Go to the Globe and Mail homepage

Jump to main navigationJump to main content

The penthouse floor of 200 King West sat vacant in Toronto's downtown for 30 years. Now the vaulted, geometric space makes for an extraordinary showroom and offices for Steelcase Canada, an office furniture firm. (Ben Rahn / A-Frame/Superkul)
The penthouse floor of 200 King West sat vacant in Toronto's downtown for 30 years. Now the vaulted, geometric space makes for an extraordinary showroom and offices for Steelcase Canada, an office furniture firm. (Ben Rahn / A-Frame/Superkul)

Repurposing

Hidden gems offer up unique office space Add to ...

For lease: Vast penthouse in Toronto’s downtown core with dramatic panoramas in three directions.

It seemed almost impossible to believe such a space existed, let alone could be available to lease, because Steelcase Canada Ltd. had spent more than a year in a frustrating search for a downtown space suitable for a new office furniture showroom and office space for its staff, says Gale Moutrey, the company’s vice-president of communications.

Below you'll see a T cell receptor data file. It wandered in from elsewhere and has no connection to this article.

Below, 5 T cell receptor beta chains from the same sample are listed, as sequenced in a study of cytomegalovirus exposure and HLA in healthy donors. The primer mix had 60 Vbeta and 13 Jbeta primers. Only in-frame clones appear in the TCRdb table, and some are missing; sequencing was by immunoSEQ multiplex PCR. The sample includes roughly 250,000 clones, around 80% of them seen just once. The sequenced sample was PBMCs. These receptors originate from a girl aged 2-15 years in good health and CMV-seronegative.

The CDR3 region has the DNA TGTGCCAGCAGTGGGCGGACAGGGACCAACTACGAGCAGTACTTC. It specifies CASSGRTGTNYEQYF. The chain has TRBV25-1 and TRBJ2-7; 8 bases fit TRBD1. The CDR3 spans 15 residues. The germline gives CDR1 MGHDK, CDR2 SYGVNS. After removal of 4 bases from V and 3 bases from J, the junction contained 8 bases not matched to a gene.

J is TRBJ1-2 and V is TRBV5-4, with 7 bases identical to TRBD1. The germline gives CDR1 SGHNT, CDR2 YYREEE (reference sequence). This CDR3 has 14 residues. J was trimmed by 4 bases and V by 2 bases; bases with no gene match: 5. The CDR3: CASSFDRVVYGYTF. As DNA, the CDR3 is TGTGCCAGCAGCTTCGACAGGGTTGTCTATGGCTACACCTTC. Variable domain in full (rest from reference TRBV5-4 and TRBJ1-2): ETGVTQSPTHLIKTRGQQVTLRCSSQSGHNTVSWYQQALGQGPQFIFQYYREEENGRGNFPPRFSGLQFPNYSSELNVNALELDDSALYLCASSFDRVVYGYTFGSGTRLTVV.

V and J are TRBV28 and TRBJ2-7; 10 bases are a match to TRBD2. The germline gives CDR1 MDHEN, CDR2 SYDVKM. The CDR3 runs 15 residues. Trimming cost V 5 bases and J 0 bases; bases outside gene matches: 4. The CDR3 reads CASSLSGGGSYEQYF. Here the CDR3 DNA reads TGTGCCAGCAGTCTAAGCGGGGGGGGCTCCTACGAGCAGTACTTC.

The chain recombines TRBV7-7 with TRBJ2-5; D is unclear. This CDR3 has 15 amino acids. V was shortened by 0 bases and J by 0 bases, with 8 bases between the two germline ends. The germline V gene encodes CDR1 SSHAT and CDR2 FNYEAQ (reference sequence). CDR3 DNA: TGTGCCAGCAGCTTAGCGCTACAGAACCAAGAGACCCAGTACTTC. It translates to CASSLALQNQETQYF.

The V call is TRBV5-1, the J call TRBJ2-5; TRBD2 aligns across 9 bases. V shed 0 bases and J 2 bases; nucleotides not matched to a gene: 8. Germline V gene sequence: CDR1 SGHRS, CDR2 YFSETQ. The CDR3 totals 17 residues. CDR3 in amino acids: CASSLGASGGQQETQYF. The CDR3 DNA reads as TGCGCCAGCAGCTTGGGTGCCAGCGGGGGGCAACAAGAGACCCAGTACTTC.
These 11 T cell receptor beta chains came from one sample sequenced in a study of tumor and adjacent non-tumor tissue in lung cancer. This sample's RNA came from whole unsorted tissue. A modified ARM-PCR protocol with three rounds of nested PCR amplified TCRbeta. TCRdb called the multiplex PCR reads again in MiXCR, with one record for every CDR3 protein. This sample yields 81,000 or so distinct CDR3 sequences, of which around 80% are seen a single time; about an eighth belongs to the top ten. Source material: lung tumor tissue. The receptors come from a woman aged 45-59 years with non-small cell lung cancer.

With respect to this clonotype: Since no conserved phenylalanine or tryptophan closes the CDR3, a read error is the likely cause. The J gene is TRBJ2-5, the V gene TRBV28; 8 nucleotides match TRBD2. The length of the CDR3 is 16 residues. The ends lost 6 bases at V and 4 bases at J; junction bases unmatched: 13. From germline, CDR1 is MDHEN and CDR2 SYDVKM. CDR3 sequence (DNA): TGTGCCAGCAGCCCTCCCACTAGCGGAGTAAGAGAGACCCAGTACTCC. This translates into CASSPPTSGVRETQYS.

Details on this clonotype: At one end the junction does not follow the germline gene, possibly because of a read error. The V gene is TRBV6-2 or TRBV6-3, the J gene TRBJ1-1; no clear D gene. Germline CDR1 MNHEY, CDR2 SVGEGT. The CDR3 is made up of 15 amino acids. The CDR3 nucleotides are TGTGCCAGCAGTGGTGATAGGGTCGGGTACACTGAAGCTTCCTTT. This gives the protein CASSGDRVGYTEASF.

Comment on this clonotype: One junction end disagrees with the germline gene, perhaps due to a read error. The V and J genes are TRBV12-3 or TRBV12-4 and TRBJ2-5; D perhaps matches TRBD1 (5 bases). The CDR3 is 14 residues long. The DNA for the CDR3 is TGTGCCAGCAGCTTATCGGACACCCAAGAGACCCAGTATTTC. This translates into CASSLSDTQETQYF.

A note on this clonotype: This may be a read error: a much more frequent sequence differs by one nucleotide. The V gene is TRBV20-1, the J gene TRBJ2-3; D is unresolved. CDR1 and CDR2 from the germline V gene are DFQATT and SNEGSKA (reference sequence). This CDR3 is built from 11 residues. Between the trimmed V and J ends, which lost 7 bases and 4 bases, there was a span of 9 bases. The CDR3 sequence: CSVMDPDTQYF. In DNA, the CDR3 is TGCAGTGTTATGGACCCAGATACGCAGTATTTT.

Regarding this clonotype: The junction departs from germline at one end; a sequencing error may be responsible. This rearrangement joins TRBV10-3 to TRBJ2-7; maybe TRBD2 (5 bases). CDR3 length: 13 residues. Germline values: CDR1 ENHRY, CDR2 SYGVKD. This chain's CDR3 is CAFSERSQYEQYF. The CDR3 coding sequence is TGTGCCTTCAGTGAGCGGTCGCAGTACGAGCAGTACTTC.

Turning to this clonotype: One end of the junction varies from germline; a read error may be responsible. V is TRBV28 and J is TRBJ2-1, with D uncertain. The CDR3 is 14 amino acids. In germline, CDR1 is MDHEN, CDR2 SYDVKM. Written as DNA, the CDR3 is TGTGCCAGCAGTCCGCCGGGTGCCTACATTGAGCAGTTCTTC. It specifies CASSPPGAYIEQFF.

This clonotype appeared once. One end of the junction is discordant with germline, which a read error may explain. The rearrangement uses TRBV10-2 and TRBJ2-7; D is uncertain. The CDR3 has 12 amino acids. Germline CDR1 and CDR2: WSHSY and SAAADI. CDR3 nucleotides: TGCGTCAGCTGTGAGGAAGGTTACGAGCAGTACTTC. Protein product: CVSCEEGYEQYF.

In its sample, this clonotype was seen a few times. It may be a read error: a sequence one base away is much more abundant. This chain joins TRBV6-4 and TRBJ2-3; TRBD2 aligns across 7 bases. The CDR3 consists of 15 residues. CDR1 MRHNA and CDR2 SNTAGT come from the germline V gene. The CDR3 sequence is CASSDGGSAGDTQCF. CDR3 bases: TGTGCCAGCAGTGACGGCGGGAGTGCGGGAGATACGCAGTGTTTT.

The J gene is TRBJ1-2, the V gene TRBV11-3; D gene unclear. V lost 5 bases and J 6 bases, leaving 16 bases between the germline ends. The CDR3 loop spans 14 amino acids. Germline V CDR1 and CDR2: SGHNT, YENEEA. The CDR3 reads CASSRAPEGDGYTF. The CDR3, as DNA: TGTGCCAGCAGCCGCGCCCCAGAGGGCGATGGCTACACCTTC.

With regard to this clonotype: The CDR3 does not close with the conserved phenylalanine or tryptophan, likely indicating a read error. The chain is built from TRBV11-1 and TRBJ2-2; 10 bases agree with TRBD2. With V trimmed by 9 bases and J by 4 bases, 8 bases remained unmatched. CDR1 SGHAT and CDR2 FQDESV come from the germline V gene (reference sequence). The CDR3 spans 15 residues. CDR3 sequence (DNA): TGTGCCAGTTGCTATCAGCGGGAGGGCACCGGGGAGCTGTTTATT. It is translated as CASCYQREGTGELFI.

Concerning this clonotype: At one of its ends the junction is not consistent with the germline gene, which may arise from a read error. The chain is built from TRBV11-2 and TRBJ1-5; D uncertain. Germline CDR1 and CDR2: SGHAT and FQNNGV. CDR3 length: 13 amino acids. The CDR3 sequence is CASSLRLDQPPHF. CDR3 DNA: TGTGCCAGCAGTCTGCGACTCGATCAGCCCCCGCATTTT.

More Related to this Story

But she tracked down a rumour from a friend that half of the mechanical floor atop the 24-storey 200 King St. West had been unoccupied since the office tower was built for Sun Life Assurance Co. of Canada 30 years ago. It was accessible only via the freight elevator, but as soon as she saw the room: “My reaction went from skepticism, to delight and instantaneous belief that it would be the right space for us.”

Such hidden gems are being discovered as tenants seek out underutilized spaces in an increasingly competitive urban commercial market across Canada, says Ross Moore, Vancouver-based director of research for commercial real estate company CBRE Ltd.